Page 31 of 50« First...2829303132333435...Last »

The Wonderful Burden of Living: A Review of Milan Djordjevic’s Oranges and Snow

by Genevieve Burger-Weiser Poetry and Poetics
Thumbnail image for The Wonderful Burden of Living:  A Review of Milan Djordjevic’s Oranges and Snow

Djordjevic’s history of survival through political unrest and cruel accident made an impression on me before I read his work. But I had to learn to stand in each poem as if I were on an island.

Would you like a Signed Copy of Mark Strand’s New Book?

by THEthe Poetry Blog Editors Poems of the Week
Thumbnail image for Would you like a Signed Copy of Mark Strand’s New Book?

[Read the post for guidelines]

Frank Bidart’s “Golden State”: Resisting the Diachronic Urge

by Brooks Lampe Poetry and Poetics
Thumbnail image for Frank Bidart’s “Golden State”: Resisting the Diachronic Urge

Narrative seems to hold a privileged position in the hierarchy of meaning-making and we have subconsciously absorbed it as an the overarching structure for comprehending reality. So: what to do with the diachronic urge? Do episodic “image narratives” offer a viable alternative?

Poem of the Week: Wallace Stevens

by Joe Weil Aesthetics
Thumbnail image for Poem of the Week: Wallace Stevens

[Large Red Man Reading]

Kevin Young’s Ardency

by Levi Rubeck Poetry and Poetics
Thumbnail image for Kevin Young’s Ardency

It’s Kevin Young’s least personal book so far, but in many ways that allows him to approach those same emotions within the book’s historical characters from a more objective stance.

Indie Bookstores: Busboys and Poets

by Brian Chappell Reviews & Interviews
Thumbnail image for Indie Bookstores: Busboys and Poets

Since I moved into my current house off of Kennedy street in Northwest last summer, Busboys and Poets, located just down 14th Street in the vibrant U Street corridor, has become an increasingly frequented spot. The bookstore/bar/restaurant is a cultural bastion for the bookishly inclined across the usually stark cultural divide in Washington, and the prevalent African American themes create a unique flavor not found at Kramers or Politics and Prose.

Terms, Truth, Sun Sparrows: A Very Important Lesson from My Father

by Joe Weil Academia
Thumbnail image for Terms, Truth, Sun Sparrows: A Very Important Lesson from My Father

I tell my students that education can do the work of evil: it can make a bunch of aleatory systems with PHDs think they have a right to be superior to the Rocky Weils of this world. They can make a son misunderstand the wisdom of his own father. They stink of torture and snobbery, they are rank with the odor of exclusion and bias, and we call this “truth” or “Dogma” or “terminology.”

Kenneth Burke: Do you Eros into Logos? (with a note on Tu Fu)

by Micah Towery Poetry and Poetics
Thumbnail image for Kenneth Burke: Do you Eros into Logos? (with a note on Tu Fu)

Poets who write for self-expression write awful poetry. They don’t seek advice but affirmation.

Poem of the Week: Ai

by Joe Weil Academia
Thumbnail image for Poem of the Week: Ai

[Salomé]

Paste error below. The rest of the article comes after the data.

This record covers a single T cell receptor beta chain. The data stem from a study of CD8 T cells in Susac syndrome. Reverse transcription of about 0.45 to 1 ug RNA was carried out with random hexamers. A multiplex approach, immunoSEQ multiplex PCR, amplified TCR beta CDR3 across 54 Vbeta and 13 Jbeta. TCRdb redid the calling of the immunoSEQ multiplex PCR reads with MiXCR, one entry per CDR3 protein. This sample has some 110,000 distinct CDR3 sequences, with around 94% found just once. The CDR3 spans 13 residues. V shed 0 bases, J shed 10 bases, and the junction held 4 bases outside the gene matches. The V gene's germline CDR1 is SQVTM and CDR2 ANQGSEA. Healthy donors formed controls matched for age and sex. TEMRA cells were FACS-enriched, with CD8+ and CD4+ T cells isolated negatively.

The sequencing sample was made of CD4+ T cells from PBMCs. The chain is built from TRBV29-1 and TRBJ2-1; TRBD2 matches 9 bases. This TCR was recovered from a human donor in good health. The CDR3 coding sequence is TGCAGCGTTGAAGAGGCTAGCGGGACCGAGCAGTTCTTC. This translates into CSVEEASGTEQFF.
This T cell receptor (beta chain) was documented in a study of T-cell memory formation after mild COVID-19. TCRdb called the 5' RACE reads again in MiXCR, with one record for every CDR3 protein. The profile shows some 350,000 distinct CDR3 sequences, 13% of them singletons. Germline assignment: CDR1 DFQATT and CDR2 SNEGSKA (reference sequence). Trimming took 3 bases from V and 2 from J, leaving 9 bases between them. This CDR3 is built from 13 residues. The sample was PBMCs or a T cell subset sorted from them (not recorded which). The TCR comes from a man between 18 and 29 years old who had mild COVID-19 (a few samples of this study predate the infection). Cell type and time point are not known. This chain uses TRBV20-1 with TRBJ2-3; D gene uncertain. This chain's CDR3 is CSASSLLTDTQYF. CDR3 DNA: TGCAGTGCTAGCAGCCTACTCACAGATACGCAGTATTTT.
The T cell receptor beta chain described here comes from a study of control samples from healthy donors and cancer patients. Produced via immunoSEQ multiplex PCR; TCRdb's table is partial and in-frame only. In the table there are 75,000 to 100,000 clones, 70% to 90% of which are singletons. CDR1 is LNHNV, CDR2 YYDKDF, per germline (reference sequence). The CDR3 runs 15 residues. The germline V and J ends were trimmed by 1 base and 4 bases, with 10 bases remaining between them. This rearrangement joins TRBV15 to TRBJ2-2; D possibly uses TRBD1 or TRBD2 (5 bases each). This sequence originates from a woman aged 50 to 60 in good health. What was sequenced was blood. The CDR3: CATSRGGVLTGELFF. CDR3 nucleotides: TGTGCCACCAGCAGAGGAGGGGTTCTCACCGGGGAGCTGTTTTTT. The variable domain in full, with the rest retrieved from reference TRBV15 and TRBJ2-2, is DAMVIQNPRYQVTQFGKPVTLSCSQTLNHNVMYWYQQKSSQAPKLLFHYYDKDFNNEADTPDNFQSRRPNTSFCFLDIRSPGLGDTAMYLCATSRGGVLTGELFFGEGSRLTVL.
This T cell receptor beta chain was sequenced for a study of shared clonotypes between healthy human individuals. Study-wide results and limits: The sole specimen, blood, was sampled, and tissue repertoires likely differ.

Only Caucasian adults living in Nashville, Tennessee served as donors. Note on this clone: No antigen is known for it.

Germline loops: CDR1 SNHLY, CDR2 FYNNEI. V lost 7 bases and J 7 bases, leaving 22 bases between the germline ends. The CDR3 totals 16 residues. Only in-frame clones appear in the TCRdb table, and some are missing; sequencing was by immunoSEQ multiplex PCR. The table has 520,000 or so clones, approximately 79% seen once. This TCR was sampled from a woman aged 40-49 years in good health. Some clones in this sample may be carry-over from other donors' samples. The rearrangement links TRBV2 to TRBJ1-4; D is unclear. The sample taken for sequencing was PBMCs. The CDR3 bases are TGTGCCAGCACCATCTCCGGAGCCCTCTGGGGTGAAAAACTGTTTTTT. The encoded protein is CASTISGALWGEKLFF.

Scattered Rhymes: Brandon Kreitler

by Ben Pease Poetry and Poetics
Thumbnail image for Scattered Rhymes: Brandon Kreitler

In a brand new Scattered Rhymes podcast, Ben Pease interviews Brandon Kreitler.

The Book Bag

by Joe Weil Memoir
Thumbnail image for The Book Bag

The weirdest things survive. I lost my parents and some of those friends also died: Eric, who introduced me to vampire comics and Henry Miller novels, his brother Greg who netted the biggest trout I ever caught, Huey who threw a good fast ball, and liked jamming with me on the piano.

Tom Waits’ many, many moons

by Daniel Silliman Music
Thumbnail image for Tom Waits’ many, many moons

Waits has a thing for moons, and has been working on lyrical variations of this one metaphor for gong on 40 years.

How Tu Fu Works

by Micah Towery Aesthetics
Thumbnail image for How Tu Fu Works

We perceive a break between images and feeling. But perhaps this break is artificial. We acknowledge that images can evoke feelings, perhaps that there is an “objective correlative” that can reliably evoke feelings. But perhaps what is being suggested here is that the category break is weaker than we think. The image (object) is already interpreted: “values are the way we see things.”

Poem of the Week: Etheridge Knight

by Joe Weil Poems of the Week
Thumbnail image for Poem of the Week: Etheridge Knight

[Feeling Fucked Up]

Look What God Can Do!

by Colie Hoffman Memoir
Thumbnail image for Look What God Can Do!

No one wants to appear childlike and vulnerable to others, but everyone (everyone who seeks out new experiences, anyway) wants to feel that way–along with love, awe is the one of the emotions people seek most deeply. And for writers, whose job is to express the inexpressible, the hidden, these two aims can feel at odds.

Voices of the Fourth Generation

by Jonathan Wei Poetry and Poetics
Thumbnail image for Voices of the Fourth Generation

The translated poems seem more interested in criticizing Chinese society than aesthetic expression. In spite of these issues, the translators should be respected for their down-to-earth choice of the poems.

Image Source
Page 31 of 50« First...2829303132333435...Last »